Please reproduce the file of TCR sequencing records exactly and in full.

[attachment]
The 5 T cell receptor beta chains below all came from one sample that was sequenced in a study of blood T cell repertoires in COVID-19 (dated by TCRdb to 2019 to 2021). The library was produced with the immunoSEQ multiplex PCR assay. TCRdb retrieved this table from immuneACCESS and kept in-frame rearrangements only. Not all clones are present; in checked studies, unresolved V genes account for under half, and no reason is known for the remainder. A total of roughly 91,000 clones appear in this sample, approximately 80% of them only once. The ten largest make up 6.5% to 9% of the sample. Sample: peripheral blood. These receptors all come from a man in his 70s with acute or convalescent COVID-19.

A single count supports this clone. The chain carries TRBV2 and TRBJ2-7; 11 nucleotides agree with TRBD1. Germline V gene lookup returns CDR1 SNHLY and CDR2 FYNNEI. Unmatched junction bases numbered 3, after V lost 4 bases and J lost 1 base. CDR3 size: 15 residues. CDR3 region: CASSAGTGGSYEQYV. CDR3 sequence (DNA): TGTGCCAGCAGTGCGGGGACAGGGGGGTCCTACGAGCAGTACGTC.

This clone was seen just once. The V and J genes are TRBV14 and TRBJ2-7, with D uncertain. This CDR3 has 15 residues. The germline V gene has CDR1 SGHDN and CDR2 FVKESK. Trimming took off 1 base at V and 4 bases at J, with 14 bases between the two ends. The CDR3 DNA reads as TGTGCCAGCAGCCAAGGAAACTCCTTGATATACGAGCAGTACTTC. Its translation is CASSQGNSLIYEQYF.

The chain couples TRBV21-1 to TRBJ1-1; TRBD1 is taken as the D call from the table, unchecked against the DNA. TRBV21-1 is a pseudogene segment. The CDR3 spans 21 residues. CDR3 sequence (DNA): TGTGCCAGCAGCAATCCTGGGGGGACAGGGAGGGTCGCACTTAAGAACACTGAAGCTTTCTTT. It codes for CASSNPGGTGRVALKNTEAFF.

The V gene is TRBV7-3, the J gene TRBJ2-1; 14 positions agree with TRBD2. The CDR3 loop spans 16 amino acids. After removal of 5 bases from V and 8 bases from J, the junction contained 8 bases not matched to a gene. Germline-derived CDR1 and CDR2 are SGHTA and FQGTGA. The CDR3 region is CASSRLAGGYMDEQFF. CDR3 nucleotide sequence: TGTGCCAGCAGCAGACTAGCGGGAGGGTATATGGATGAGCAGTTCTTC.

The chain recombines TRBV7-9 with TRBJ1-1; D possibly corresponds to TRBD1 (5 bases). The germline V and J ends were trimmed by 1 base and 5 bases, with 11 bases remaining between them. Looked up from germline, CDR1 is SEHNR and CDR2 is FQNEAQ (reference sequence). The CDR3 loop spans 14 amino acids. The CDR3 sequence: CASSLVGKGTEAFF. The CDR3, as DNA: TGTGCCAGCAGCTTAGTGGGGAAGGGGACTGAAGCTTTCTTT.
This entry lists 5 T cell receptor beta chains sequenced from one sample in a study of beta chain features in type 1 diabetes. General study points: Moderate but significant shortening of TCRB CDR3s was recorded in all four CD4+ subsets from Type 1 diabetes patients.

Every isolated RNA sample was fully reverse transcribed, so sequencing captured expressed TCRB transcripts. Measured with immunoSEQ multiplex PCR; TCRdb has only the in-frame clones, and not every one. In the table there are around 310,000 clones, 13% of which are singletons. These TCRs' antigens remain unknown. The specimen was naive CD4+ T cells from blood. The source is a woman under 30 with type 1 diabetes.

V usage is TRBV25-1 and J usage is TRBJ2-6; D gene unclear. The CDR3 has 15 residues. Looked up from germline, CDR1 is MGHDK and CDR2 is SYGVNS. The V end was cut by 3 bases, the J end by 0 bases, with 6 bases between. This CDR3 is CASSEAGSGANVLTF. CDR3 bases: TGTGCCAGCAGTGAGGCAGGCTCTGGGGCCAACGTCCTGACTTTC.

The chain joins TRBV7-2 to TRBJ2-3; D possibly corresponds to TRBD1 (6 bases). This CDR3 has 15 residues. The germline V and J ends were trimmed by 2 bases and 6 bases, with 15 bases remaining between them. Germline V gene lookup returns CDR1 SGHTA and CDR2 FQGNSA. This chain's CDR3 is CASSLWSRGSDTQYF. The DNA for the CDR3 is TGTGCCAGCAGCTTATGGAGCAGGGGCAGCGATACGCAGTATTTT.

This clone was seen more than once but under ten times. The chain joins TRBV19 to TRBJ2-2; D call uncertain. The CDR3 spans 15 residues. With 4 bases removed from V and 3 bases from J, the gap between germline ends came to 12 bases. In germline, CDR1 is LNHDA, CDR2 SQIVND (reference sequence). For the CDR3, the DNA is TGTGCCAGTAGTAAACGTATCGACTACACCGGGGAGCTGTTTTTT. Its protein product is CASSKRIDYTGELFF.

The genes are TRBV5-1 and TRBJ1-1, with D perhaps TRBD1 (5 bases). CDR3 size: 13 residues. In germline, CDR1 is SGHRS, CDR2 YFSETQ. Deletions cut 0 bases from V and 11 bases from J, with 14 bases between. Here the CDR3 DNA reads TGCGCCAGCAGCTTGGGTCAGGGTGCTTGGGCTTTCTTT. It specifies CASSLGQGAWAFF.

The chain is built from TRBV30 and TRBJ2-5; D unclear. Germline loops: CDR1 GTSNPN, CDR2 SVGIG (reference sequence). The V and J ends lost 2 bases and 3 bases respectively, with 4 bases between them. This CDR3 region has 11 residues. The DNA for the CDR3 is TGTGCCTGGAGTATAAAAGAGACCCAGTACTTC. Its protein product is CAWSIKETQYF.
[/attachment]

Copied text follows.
The 5 T cell receptor beta chains below all came from one sample that was sequenced in a study of blood T cell repertoires in COVID-19 (dated by TCRdb to 2019 to 2021). The library was produced with the immunoSEQ multiplex PCR assay. TCRdb retrieved this table from immuneACCESS and kept in-frame rearrangements only. Not all clones are present; in checked studies, unresolved V genes account for under half, and no reason is known for the remainder. A total of roughly 91,000 clones appear in this sample, approximately 80% of them only once. The ten largest make up 6.5% to 9% of the sample. Sample: peripheral blood. These receptors all come from a man in his 70s with acute or convalescent COVID-19.

A single count supports this clone. The chain carries TRBV2 and TRBJ2-7; 11 nucleotides agree with TRBD1. Germline V gene lookup returns CDR1 SNHLY and CDR2 FYNNEI. Unmatched junction bases numbered 3, after V lost 4 bases and J lost 1 base. CDR3 size: 15 residues. CDR3 region: CASSAGTGGSYEQYV. CDR3 sequence (DNA): TGTGCCAGCAGTGCGGGGACAGGGGGGTCCTACGAGCAGTACGTC.

This clone was seen just once. The V and J genes are TRBV14 and TRBJ2-7, with D uncertain. This CDR3 has 15 residues. The germline V gene has CDR1 SGHDN and CDR2 FVKESK. Trimming took off 1 base at V and 4 bases at J, with 14 bases between the two ends. The CDR3 DNA reads as TGTGCCAGCAGCCAAGGAAACTCCTTGATATACGAGCAGTACTTC. Its translation is CASSQGNSLIYEQYF.

The chain couples TRBV21-1 to TRBJ1-1; TRBD1 is taken as the D call from the table, unchecked against the DNA. TRBV21-1 is a pseudogene segment. The CDR3 spans 21 residues. CDR3 sequence (DNA): TGTGCCAGCAGCAATCCTGGGGGGACAGGGAGGGTCGCACTTAAGAACACTGAAGCTTTCTTT. It codes for CASSNPGGTGRVALKNTEAFF.

The V gene is TRBV7-3, the J gene TRBJ2-1; 14 positions agree with TRBD2. The CDR3 loop spans 16 amino acids. After removal of 5 bases from V and 8 bases from J, the junction contained 8 bases not matched to a gene. Germline-derived CDR1 and CDR2 are SGHTA and FQGTGA. The CDR3 region is CASSRLAGGYMDEQFF. CDR3 nucleotide sequence: TGTGCCAGCAGCAGACTAGCGGGAGGGTATATGGATGAGCAGTTCTTC.

The chain recombines TRBV7-9 with TRBJ1-1; D possibly corresponds to TRBD1 (5 bases). The germline V and J ends were trimmed by 1 base and 5 bases, with 11 bases remaining between them. Looked up from germline, CDR1 is SEHNR and CDR2 is FQNEAQ (reference sequence). The CDR3 loop spans 14 amino acids. The CDR3 sequence: CASSLVGKGTEAFF. The CDR3, as DNA: TGTGCCAGCAGCTTAGTGGGGAAGGGGACTGAAGCTTTCTTT.
This entry lists 5 T cell receptor beta chains sequenced from one sample in a study of beta chain features in type 1 diabetes. General study points: Moderate but significant shortening of TCRB CDR3s was recorded in all four CD4+ subsets from Type 1 diabetes patients.

Every isolated RNA sample was fully reverse transcribed, so sequencing captured expressed TCRB transcripts. Measured with immunoSEQ multiplex PCR; TCRdb has only the in-frame clones, and not every one. In the table there are around 310,000 clones, 13% of which are singletons. These TCRs' antigens remain unknown. The specimen was naive CD4+ T cells from blood. The source is a woman under 30 with type 1 diabetes.

V usage is TRBV25-1 and J usage is TRBJ2-6; D gene unclear. The CDR3 has 15 residues. Looked up from germline, CDR1 is MGHDK and CDR2 is SYGVNS. The V end was cut by 3 bases, the J end by 0 bases, with 6 bases between. This CDR3 is CASSEAGSGANVLTF. CDR3 bases: TGTGCCAGCAGTGAGGCAGGCTCTGGGGCCAACGTCCTGACTTTC.

The chain joins TRBV7-2 to TRBJ2-3; D possibly corresponds to TRBD1 (6 bases). This CDR3 has 15 residues. The germline V and J ends were trimmed by 2 bases and 6 bases, with 15 bases remaining between them. Germline V gene lookup returns CDR1 SGHTA and CDR2 FQGNSA. This chain's CDR3 is CASSLWSRGSDTQYF. The DNA for the CDR3 is TGTGCCAGCAGCTTATGGAGCAGGGGCAGCGATACGCAGTATTTT.

This clone was seen more than once but under ten times. The chain joins TRBV19 to TRBJ2-2; D call uncertain. The CDR3 spans 15 residues. With 4 bases removed from V and 3 bases from J, the gap between germline ends came to 12 bases. In germline, CDR1 is LNHDA, CDR2 SQIVND (reference sequence). For the CDR3, the DNA is TGTGCCAGTAGTAAACGTATCGACTACACCGGGGAGCTGTTTTTT. Its protein product is CASSKRIDYTGELFF.

The genes are TRBV5-1 and TRBJ1-1, with D perhaps TRBD1 (5 bases). CDR3 size: 13 residues. In germline, CDR1 is SGHRS, CDR2 YFSETQ. Deletions cut 0 bases from V and 11 bases from J, with 14 bases between. Here the CDR3 DNA reads TGCGCCAGCAGCTTGGGTCAGGGTGCTTGGGCTTTCTTT. It specifies CASSLGQGAWAFF.

The chain is built from TRBV30 and TRBJ2-5; D unclear. Germline loops: CDR1 GTSNPN, CDR2 SVGIG (reference sequence). The V and J ends lost 2 bases and 3 bases respectively, with 4 bases between them. This CDR3 region has 11 residues. The DNA for the CDR3 is TGTGCCTGGAGTATAAAAGAGACCCAGTACTTC. Its protein product is CAWSIKETQYF.